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How Ransomware Works

Ransomware is another type of malware that is designed to take your computer hostage. As the name ransomware implies, the intruder takes over control of your computer and your files in exchange for money or other act of extortion. The purpose of the act is to force you to comply with the demands of the intruder in exchange for regaining control of your files and your PC in their original condition.

How It Works

There are many different forms of ransomware so the nature of the intrusion will depend upon the motives of the criminal who creates this type of malware. Generally, the intruder creates a malicious code just like they would to create other types of malware. The code is specifically designed to take control of your computer and then hijack all of your files. The files are then placed in an encrypted format so you no longer have access to them.

Following encryption of your files, you will most likely receive a demand for monetary compensation or other similar threat in return for your hijacked files. Some times the monetary amount is small and other times it can amount to hundreds of dollars. The intruder profits even if the amount is small due to the number of computers they are infecting with ransomware.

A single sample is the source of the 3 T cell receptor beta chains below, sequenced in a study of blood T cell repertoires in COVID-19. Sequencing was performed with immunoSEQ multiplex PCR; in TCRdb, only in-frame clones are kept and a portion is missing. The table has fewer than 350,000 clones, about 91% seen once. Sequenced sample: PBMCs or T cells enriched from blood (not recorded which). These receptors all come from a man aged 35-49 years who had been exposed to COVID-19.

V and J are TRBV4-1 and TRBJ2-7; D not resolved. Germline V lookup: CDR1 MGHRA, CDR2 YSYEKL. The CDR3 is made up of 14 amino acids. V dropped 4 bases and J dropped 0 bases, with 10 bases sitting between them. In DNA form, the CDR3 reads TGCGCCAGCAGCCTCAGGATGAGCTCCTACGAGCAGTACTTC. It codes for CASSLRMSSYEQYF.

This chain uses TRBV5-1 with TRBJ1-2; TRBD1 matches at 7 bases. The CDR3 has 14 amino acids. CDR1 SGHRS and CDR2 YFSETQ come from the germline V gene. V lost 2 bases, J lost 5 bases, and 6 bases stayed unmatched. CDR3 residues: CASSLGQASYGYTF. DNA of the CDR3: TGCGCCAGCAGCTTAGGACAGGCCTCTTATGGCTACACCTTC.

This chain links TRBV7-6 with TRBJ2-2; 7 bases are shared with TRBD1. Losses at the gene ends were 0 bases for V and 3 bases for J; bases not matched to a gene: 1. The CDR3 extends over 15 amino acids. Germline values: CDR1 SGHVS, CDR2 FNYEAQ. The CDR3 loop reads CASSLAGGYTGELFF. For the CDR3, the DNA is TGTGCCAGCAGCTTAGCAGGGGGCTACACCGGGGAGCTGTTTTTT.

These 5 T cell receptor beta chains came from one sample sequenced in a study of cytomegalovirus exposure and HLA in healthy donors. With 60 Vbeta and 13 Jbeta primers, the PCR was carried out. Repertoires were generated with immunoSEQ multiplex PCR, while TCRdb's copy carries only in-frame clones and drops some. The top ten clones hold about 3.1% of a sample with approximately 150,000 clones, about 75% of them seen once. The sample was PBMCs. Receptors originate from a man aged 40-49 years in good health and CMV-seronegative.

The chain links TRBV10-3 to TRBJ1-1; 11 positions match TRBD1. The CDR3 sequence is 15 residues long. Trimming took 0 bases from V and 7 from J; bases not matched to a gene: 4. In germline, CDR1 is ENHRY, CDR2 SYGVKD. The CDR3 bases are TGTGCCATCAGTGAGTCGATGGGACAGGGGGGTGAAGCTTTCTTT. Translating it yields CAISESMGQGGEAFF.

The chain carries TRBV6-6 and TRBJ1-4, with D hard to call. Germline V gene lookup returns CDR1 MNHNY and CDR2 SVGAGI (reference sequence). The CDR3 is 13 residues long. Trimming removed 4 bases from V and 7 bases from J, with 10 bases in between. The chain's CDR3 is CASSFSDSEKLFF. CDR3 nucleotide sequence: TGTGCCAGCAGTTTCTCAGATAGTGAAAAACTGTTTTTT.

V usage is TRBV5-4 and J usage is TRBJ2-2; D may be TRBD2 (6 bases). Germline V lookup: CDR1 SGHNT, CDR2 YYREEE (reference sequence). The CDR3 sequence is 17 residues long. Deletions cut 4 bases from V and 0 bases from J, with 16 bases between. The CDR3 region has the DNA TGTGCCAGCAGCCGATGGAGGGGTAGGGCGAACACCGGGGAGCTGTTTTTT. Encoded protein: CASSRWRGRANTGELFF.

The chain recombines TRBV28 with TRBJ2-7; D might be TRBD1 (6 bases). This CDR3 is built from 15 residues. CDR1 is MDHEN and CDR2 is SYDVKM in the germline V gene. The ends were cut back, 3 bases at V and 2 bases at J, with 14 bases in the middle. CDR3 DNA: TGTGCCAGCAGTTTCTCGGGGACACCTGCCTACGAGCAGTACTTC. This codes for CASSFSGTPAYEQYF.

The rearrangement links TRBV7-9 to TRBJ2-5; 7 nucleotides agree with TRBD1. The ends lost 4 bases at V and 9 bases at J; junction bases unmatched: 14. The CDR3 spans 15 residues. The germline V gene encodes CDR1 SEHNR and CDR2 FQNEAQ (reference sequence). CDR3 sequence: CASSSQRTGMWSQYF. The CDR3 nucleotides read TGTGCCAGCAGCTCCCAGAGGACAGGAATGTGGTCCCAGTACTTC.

The demand for money is often requested to be paid through an online service such as PayPal and some intruders even go as far as asking for a money order to be sent to an address where you are unable to track them down. If you fail to pay, the intruder is capable of creating additional malicious code that will destroy the content of your PC a little bit at a time until you pay up.

Another type of ransomware presents itself in the form of a trojan which scans all of your PC's directories and drives, and then automatically encrypts all of your files so you cannot access them. The Trojan places the finishing touch on the intrusion by leaving a ransom note.

Where Does Ransomware Come From?

Ransomware is created by scammers who are well educated in computer programming. It can enter your PC through an email attachment or through your browser if you happen to visit a website that is infected with this type of malware. It can also access your PC if the intruder has penetrated the network.

How to Avoid Ransomware

You can take steps to avoid ransomware by keeping your antivirus program updated and ensuring that it scans your computer periodically for any new viruses and malware. It is a good idea to make sure that your antivirus program includes ant-spyware and anti-adware applications; however, anti-ransomware is not necessary. Additionally, you should employ a firewall, configure your browser security settings, use the latest patch updates, and enable your pop-up blocker. As a final step, always backup your files with a peripheral device such as an external hard drive.

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Fraud causes hundreds of millions of dollars in damage each year and affects just as many people.

Credit card fraud is the most common type of fraud to occur each year and cost its victims up to $500 million dollars in damages each year. Despite the frequent occurrence of this type of fraud, millions of credit card users are still unaware of how to protect themselves against this type of thievery.

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